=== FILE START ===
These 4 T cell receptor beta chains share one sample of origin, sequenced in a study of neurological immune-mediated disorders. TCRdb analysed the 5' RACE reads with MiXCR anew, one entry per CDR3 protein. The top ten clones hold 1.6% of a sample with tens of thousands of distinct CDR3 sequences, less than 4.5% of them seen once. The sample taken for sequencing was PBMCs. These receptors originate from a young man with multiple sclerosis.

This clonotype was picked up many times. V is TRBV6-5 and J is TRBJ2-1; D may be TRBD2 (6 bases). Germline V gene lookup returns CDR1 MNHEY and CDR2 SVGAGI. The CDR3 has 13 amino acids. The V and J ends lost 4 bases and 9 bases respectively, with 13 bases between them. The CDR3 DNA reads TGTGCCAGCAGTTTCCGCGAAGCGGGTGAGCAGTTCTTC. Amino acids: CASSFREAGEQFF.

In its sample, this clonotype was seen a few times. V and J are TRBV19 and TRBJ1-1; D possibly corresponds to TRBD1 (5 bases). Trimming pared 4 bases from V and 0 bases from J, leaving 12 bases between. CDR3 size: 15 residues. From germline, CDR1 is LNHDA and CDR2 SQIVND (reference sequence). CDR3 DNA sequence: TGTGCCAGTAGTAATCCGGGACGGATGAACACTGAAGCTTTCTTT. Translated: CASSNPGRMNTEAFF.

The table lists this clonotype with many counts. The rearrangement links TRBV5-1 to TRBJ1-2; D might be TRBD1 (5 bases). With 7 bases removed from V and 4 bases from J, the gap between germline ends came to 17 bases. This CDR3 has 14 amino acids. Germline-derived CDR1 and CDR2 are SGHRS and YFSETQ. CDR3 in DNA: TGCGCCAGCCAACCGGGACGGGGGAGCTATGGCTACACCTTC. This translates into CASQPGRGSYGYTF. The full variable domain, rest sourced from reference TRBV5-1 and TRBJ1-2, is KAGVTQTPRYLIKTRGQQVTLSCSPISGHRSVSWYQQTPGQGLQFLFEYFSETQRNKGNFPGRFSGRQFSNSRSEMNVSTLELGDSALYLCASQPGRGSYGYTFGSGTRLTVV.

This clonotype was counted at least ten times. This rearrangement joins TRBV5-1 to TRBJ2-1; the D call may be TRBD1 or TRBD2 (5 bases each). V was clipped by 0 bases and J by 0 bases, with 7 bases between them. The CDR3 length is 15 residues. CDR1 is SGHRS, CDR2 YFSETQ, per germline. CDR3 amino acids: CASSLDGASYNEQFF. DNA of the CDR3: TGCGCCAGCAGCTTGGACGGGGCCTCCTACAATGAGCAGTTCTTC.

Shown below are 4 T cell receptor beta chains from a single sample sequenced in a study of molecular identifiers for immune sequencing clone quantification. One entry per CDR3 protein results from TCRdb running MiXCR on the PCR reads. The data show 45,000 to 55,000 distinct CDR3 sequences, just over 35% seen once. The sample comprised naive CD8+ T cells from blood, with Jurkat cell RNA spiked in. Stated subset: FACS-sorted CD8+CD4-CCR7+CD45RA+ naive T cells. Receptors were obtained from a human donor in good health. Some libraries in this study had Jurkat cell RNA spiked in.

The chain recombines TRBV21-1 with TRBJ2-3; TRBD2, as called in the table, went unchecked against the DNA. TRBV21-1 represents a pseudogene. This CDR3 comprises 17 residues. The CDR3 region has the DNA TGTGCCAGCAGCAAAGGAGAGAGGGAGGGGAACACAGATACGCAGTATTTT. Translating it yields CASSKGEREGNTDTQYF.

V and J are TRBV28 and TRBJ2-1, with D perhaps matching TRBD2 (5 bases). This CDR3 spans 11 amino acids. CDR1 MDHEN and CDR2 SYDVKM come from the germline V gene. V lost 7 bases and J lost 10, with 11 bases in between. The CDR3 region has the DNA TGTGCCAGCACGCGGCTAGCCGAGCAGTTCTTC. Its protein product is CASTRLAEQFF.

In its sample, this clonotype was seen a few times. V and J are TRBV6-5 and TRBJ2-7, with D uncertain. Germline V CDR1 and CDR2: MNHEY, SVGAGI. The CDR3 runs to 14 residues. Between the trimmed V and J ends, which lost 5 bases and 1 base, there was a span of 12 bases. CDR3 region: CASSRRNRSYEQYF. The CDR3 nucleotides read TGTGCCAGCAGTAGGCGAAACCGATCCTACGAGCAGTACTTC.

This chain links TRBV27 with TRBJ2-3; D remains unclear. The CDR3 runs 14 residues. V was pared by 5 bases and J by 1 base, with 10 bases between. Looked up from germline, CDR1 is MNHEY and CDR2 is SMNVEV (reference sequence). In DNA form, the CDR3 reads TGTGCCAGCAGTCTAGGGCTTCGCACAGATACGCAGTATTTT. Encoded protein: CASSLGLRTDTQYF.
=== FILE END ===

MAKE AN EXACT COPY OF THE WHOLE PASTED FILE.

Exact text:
These 4 T cell receptor beta chains share one sample of origin, sequenced in a study of neurological immune-mediated disorders. TCRdb analysed the 5' RACE reads with MiXCR anew, one entry per CDR3 protein. The top ten clones hold 1.6% of a sample with tens of thousands of distinct CDR3 sequences, less than 4.5% of them seen once. The sample taken for sequencing was PBMCs. These receptors originate from a young man with multiple sclerosis.

This clonotype was picked up many times. V is TRBV6-5 and J is TRBJ2-1; D may be TRBD2 (6 bases). Germline V gene lookup returns CDR1 MNHEY and CDR2 SVGAGI. The CDR3 has 13 amino acids. The V and J ends lost 4 bases and 9 bases respectively, with 13 bases between them. The CDR3 DNA reads TGTGCCAGCAGTTTCCGCGAAGCGGGTGAGCAGTTCTTC. Amino acids: CASSFREAGEQFF.

In its sample, this clonotype was seen a few times. V and J are TRBV19 and TRBJ1-1; D possibly corresponds to TRBD1 (5 bases). Trimming pared 4 bases from V and 0 bases from J, leaving 12 bases between. CDR3 size: 15 residues. From germline, CDR1 is LNHDA and CDR2 SQIVND (reference sequence). CDR3 DNA sequence: TGTGCCAGTAGTAATCCGGGACGGATGAACACTGAAGCTTTCTTT. Translated: CASSNPGRMNTEAFF.

The table lists this clonotype with many counts. The rearrangement links TRBV5-1 to TRBJ1-2; D might be TRBD1 (5 bases). With 7 bases removed from V and 4 bases from J, the gap between germline ends came to 17 bases. This CDR3 has 14 amino acids. Germline-derived CDR1 and CDR2 are SGHRS and YFSETQ. CDR3 in DNA: TGCGCCAGCCAACCGGGACGGGGGAGCTATGGCTACACCTTC. This translates into CASQPGRGSYGYTF. The full variable domain, rest sourced from reference TRBV5-1 and TRBJ1-2, is KAGVTQTPRYLIKTRGQQVTLSCSPISGHRSVSWYQQTPGQGLQFLFEYFSETQRNKGNFPGRFSGRQFSNSRSEMNVSTLELGDSALYLCASQPGRGSYGYTFGSGTRLTVV.

This clonotype was counted at least ten times. This rearrangement joins TRBV5-1 to TRBJ2-1; the D call may be TRBD1 or TRBD2 (5 bases each). V was clipped by 0 bases and J by 0 bases, with 7 bases between them. The CDR3 length is 15 residues. CDR1 is SGHRS, CDR2 YFSETQ, per germline. CDR3 amino acids: CASSLDGASYNEQFF. DNA of the CDR3: TGCGCCAGCAGCTTGGACGGGGCCTCCTACAATGAGCAGTTCTTC.

Shown below are 4 T cell receptor beta chains from a single sample sequenced in a study of molecular identifiers for immune sequencing clone quantification. One entry per CDR3 protein results from TCRdb running MiXCR on the PCR reads. The data show 45,000 to 55,000 distinct CDR3 sequences, just over 35% seen once. The sample comprised naive CD8+ T cells from blood, with Jurkat cell RNA spiked in. Stated subset: FACS-sorted CD8+CD4-CCR7+CD45RA+ naive T cells. Receptors were obtained from a human donor in good health. Some libraries in this study had Jurkat cell RNA spiked in.

The chain recombines TRBV21-1 with TRBJ2-3; TRBD2, as called in the table, went unchecked against the DNA. TRBV21-1 represents a pseudogene. This CDR3 comprises 17 residues. The CDR3 region has the DNA TGTGCCAGCAGCAAAGGAGAGAGGGAGGGGAACACAGATACGCAGTATTTT. Translating it yields CASSKGEREGNTDTQYF.

V and J are TRBV28 and TRBJ2-1, with D perhaps matching TRBD2 (5 bases). This CDR3 spans 11 amino acids. CDR1 MDHEN and CDR2 SYDVKM come from the germline V gene. V lost 7 bases and J lost 10, with 11 bases in between. The CDR3 region has the DNA TGTGCCAGCACGCGGCTAGCCGAGCAGTTCTTC. Its protein product is CASTRLAEQFF.

In its sample, this clonotype was seen a few times. V and J are TRBV6-5 and TRBJ2-7, with D uncertain. Germline V CDR1 and CDR2: MNHEY, SVGAGI. The CDR3 runs to 14 residues. Between the trimmed V and J ends, which lost 5 bases and 1 base, there was a span of 12 bases. CDR3 region: CASSRRNRSYEQYF. The CDR3 nucleotides read TGTGCCAGCAGTAGGCGAAACCGATCCTACGAGCAGTACTTC.

This chain links TRBV27 with TRBJ2-3; D remains unclear. The CDR3 runs 14 residues. V was pared by 5 bases and J by 1 base, with 10 bases between. Looked up from germline, CDR1 is MNHEY and CDR2 is SMNVEV (reference sequence). In DNA form, the CDR3 reads TGTGCCAGCAGTCTAGGGCTTCGCACAGATACGCAGTATTTT. Encoded protein: CASSLGLRTDTQYF.